Monthly Archives: March 2017

Rhubarb!

Well, I’ve managed to completely clear (and compost!) the two big bed on the allotment, which for mid March is something of a miracle.

The rhubarb got moved to one end of the middle bed a year or two ago and this year is finally starting to look happy with the world. There are 5 plants here, and although a couple of them are on the small side at least two are almost well enough grown to give a crop already, which is just insane.

In the same bed, a few garlic bulbs from last year that never did anything have finally put in an appearance – perhaps I planted them too late, and they needed a winter to wake up? Anyway, I’ve added some more garlic from the kitchen that had sprouted, so we should have a decent garlic patch this year.

The rest of the bed will be given over to beans this year – I’ve sown a row of broad beans already, and the next job on the list is to shift the support over for the berlotti beans.

Tayberry Revisited

Last year’s support for the tayberry was not an unqualified success. To be fair, it did mean that I was able to harvest a lot more berries than I think we’ve ever had, but ultimately the weight of the bush broke pretty much all the bamboo canes I’d used to construct it.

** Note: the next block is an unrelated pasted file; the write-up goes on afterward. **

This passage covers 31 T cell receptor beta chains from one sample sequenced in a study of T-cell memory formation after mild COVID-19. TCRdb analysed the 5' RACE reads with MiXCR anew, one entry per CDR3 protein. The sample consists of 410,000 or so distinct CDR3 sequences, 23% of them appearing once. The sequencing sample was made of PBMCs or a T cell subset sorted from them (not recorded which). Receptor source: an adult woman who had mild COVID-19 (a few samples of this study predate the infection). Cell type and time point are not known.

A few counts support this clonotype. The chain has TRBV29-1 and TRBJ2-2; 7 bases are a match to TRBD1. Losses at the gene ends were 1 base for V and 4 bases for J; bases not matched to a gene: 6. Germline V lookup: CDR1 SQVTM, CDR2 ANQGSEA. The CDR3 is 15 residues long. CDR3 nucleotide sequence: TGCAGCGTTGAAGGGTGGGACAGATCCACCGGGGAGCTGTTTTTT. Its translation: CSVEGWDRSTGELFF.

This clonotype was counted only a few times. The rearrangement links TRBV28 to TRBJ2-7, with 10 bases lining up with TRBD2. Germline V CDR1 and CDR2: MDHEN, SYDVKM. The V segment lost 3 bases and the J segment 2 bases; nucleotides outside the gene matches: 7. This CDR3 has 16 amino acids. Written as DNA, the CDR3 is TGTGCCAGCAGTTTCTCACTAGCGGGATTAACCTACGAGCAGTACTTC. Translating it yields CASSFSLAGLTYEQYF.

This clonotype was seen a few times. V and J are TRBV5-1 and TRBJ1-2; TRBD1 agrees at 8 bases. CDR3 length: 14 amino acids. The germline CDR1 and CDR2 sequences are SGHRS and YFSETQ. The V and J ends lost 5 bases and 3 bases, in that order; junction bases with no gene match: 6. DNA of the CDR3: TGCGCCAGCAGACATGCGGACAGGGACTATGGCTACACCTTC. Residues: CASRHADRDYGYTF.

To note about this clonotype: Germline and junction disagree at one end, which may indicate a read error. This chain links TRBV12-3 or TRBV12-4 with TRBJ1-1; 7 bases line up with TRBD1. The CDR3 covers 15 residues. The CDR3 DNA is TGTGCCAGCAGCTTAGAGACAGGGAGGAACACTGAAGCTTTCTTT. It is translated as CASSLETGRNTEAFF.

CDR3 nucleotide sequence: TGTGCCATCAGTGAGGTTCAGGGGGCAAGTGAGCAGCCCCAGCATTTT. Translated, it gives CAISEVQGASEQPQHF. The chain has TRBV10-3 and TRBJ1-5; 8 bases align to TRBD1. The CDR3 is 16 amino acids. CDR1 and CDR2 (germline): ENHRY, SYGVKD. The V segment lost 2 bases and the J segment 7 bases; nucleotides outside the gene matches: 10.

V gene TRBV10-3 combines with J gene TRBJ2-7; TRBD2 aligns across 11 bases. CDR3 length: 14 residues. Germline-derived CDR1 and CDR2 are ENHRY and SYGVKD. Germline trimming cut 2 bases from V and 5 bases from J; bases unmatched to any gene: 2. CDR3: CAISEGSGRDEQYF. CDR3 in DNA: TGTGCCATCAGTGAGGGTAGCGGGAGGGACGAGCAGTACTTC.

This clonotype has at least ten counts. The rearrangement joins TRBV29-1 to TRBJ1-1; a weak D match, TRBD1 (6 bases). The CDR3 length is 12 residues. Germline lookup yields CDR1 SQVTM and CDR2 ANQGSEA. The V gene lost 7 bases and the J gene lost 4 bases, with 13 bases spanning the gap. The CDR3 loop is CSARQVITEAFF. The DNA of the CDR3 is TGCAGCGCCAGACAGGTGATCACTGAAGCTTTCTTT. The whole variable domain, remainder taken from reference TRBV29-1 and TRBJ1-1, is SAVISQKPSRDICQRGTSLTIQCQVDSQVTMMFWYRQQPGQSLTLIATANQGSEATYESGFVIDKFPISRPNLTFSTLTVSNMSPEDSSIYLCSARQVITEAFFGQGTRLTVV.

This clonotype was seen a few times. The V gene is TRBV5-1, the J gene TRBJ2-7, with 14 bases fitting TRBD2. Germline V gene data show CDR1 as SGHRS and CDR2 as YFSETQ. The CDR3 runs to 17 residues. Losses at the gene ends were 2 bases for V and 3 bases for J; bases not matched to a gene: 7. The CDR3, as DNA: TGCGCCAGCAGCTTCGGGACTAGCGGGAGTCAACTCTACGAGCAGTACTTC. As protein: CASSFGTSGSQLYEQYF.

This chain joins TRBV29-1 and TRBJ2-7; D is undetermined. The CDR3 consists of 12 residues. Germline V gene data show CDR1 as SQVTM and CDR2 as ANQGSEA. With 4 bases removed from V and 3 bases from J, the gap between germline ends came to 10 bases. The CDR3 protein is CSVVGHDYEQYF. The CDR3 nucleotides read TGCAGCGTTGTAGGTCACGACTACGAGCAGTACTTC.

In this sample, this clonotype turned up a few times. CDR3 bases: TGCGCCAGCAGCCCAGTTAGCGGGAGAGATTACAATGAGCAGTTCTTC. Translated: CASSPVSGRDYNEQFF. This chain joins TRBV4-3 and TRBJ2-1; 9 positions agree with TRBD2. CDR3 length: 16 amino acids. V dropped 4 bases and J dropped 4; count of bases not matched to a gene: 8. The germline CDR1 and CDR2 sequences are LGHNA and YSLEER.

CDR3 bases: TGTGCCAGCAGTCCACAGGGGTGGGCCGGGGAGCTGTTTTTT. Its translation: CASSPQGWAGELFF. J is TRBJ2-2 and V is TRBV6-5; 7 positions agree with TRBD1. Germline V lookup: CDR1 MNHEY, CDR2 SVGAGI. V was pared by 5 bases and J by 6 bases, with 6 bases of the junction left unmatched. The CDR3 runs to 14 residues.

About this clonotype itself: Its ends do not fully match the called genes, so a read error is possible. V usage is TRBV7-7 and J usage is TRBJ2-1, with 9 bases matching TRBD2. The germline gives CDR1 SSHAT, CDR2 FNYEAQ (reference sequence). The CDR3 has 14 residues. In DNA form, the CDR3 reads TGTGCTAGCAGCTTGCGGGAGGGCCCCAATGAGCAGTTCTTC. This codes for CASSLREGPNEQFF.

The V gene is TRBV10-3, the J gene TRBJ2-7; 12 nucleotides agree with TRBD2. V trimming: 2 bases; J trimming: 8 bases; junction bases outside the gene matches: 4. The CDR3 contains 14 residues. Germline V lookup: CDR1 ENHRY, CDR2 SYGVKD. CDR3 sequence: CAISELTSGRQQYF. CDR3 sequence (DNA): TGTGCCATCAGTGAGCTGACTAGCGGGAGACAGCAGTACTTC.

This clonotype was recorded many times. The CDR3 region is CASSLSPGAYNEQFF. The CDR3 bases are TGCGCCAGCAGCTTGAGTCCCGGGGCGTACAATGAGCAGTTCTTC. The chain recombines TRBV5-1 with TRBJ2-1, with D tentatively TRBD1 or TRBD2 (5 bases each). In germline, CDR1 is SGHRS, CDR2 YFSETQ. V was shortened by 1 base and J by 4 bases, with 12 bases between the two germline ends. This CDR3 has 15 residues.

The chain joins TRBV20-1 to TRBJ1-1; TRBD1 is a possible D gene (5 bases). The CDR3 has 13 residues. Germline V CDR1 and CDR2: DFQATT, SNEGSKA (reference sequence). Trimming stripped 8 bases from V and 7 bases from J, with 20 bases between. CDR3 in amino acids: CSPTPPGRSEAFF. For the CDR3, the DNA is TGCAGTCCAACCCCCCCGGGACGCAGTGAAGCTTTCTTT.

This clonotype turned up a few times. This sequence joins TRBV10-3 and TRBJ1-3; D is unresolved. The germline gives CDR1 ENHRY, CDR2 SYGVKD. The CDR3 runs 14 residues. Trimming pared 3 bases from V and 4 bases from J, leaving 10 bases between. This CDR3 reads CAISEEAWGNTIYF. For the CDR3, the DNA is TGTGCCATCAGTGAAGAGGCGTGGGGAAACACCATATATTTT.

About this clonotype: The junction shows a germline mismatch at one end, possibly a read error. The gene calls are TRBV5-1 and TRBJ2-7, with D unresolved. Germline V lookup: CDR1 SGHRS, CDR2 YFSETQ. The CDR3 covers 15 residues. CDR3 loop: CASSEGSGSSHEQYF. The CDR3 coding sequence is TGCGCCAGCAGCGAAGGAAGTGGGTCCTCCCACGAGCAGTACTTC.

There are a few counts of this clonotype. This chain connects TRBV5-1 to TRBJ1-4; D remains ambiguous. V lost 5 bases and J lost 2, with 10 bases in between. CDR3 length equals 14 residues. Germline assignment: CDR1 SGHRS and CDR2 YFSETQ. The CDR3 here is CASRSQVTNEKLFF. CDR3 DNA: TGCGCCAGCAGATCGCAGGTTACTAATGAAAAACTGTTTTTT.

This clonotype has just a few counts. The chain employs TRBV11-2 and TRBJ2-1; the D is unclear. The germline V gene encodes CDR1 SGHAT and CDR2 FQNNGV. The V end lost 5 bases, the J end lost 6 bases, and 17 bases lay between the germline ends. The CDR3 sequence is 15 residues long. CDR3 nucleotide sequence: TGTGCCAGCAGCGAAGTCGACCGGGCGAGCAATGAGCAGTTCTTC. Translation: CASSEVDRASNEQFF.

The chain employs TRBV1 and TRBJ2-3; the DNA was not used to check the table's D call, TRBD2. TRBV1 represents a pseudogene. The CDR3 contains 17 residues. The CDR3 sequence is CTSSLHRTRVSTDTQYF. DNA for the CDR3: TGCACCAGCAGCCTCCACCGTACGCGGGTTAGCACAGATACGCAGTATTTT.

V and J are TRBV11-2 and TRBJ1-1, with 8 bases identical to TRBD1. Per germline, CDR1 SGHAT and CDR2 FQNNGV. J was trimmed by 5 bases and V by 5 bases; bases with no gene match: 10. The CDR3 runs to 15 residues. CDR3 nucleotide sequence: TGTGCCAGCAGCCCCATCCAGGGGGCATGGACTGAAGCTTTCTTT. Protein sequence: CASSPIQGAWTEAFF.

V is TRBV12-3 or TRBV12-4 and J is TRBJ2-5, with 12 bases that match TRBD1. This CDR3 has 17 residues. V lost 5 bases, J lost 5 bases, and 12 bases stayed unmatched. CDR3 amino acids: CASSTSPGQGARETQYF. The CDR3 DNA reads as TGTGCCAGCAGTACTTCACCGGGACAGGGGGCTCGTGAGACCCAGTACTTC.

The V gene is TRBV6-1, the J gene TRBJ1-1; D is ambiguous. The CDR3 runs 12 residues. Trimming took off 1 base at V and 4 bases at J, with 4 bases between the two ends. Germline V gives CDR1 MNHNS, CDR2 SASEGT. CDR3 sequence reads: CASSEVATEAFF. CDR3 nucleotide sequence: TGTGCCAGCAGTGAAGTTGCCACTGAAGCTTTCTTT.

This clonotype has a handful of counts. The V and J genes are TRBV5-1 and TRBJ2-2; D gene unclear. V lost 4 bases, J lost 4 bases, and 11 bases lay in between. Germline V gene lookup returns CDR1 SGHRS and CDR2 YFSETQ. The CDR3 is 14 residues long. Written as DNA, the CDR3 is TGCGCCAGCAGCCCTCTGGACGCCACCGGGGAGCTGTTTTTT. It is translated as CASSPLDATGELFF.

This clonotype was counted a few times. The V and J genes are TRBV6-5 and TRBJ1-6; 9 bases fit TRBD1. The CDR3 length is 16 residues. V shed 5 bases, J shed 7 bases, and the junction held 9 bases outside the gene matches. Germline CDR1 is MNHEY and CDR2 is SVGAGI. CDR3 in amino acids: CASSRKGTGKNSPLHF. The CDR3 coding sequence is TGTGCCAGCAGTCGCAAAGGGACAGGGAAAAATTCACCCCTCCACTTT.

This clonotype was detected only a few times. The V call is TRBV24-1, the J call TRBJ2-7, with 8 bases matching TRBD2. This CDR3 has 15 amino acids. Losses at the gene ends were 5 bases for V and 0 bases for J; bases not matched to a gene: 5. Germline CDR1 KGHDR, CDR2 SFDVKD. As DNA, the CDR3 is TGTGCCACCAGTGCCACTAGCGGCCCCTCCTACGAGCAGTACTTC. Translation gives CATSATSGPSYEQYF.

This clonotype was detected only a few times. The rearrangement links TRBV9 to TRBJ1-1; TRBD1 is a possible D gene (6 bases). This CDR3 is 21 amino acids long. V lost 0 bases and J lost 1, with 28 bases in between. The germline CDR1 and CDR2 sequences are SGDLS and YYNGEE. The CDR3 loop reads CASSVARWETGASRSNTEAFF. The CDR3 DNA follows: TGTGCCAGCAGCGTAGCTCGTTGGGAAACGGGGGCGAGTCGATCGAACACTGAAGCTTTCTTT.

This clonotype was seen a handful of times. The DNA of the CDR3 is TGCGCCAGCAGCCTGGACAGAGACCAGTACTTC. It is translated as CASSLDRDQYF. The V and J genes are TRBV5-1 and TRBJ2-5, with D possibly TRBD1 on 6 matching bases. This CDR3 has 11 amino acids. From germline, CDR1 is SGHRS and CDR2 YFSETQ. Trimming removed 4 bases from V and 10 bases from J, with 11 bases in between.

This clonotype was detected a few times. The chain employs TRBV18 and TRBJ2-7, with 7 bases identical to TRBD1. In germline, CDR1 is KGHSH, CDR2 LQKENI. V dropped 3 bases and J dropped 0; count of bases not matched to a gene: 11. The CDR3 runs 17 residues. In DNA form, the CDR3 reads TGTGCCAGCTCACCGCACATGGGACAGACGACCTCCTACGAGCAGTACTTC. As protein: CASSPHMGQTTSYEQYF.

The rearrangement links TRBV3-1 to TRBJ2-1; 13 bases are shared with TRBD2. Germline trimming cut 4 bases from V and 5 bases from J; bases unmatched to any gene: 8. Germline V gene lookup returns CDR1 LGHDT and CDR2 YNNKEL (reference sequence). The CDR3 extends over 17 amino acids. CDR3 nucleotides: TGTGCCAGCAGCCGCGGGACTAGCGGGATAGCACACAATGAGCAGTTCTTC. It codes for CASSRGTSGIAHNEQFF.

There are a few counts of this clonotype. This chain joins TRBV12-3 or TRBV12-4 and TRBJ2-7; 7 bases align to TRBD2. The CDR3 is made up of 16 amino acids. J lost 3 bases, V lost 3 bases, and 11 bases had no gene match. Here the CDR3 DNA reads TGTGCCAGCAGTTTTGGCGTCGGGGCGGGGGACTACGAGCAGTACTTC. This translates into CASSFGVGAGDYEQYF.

This is a bit of a common theme when I construct plant supports – they always seem over-engineered in the early spring, but then the plants start growing like crazy and before you know it, everything breaks.

This year, I’ve rebuilt the support with much more substantial timber, and hacked back a lot of last year’s growth so with any luck, we’ll get another easy-to-harvest bounty!

2017 – Back To The Plot

So 2016 was, once again, only intermittently logged here. Maybe 2017 will be better!

I managed to get some decent clearing done in the autumn, as well as another 20-or-so barrow loads of compost that occasionally gets delivered to our allotment site.

But I didn’t really get over since New Year. That’s partly down to being in Hong Kong during January but I can’t blame it all on foreign travel – the weather was wet and miserable, and the longer you’re away, the harder it is to force yourself back to work.

Happily, it seems that my hard work is starting to pay off; the dug beds are still fairly clear, only really needing a very light forking over to disrupt what little weeds have appeared. The grass hasn’t really woken up yet, all the trees seem to have survived the winter storms and there’s even signs of life starting to show on them all (the pear tree, above, seems the most advanced right now).